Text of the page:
By Bill Burns
6 Souls (2013)
After the death of her husband, Dr. Cara Harding’s faith is shaken but she clings to her confidence in science. An enigmatic psychiatric patient named David causes Cara to question whether science can solve the mystery of his multiple personalities. Are they manifestations of his psychosis or are they the trapped souls of murder victims?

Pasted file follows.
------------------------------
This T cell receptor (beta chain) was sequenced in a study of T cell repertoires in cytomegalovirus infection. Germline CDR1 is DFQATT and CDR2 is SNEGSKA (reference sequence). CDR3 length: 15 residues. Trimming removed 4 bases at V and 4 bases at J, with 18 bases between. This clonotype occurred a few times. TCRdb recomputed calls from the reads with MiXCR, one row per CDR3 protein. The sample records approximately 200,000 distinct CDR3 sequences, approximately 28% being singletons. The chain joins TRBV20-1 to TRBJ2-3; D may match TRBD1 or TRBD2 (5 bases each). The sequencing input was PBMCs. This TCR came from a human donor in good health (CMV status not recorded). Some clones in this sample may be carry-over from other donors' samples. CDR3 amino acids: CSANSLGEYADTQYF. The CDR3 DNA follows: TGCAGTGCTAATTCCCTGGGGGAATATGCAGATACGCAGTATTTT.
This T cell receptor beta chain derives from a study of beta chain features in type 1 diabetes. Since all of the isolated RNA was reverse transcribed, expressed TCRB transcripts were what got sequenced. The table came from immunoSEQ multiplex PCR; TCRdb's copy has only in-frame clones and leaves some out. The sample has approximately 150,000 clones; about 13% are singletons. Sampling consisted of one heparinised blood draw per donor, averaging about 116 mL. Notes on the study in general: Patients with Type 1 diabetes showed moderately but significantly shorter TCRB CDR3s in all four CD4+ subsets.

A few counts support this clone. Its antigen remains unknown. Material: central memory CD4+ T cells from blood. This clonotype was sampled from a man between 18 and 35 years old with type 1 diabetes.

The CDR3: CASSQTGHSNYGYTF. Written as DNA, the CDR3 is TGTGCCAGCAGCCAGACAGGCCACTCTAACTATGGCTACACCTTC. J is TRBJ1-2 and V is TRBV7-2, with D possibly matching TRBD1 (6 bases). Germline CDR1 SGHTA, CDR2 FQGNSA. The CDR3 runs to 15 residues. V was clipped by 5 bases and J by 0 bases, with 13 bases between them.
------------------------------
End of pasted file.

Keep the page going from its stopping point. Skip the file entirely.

Though I don’t like to hold a studio’s reluctance to release a film against said film, the fact that 6 Souls sat on the shelf for 5 years (under the title Shelter) does not bode well for the quality of the movie. You’d like to think that the suppressed film is just so transgressive, so mind-blowingly different that the movie industry would be irrevocably changed if it were released on an unsuspecting public. (Hey it’s happened before; just look at when Warner Brothers tried to squash the extraordinary Performance) Unfortunately, the reasons for the studio’s reluctance to get behind this film are entirely justified. What went wrong? 6 Souls has two fine actors in the lead roles (Julianne Moore and Jonathan Rhys Meyers giving meaningful performances), high production values, a great score by John Frizell, and competent direction from Måns Mårlind and Björn Stein. So what’s the problem? The problem will be evident to anyone that has had even the slightest interest in the horror film genre over the last decade: interesting concept, poor script that tries to go in too many directions, and clichéd execution. Here, we have a grieving protagonist looking for something to believe in after a loss that has her questioning her trust in everything. This void leaves her open to the paranormal even though she is a doctor and is invested in the scientific method, reason, and materialism. The patient is a medical and psychological enigma; his condition can’t be explained by science even though the doctor exhausts every test to find a plausible diagnosis. The patient has personal knowledge about the protagonist that he couldn’t logically know. He also has information about various people who are dead, suggesting that their souls reside in his body, manifested as other personalities. If you guessed that in order to “save” her patient and find some personal closure, the doctor needs to have faith and open herself up to the reality of the supernatural, you’ve been watching way too many mediocre horror films. Actually, I made the plot a lot more linear in my summary because the movie is all over the place with plots about a reverend’s revenge, a “Holler's Cross,” sucking out souls, and way too many character and personalities to keep track of. I admire the ambition of the script, but the film seems to confuse piling on every psychological, serial killer, and metaphysical thriller cliché with creating and sustaining visceral suspense and mood. Formulaic but not unwatchable.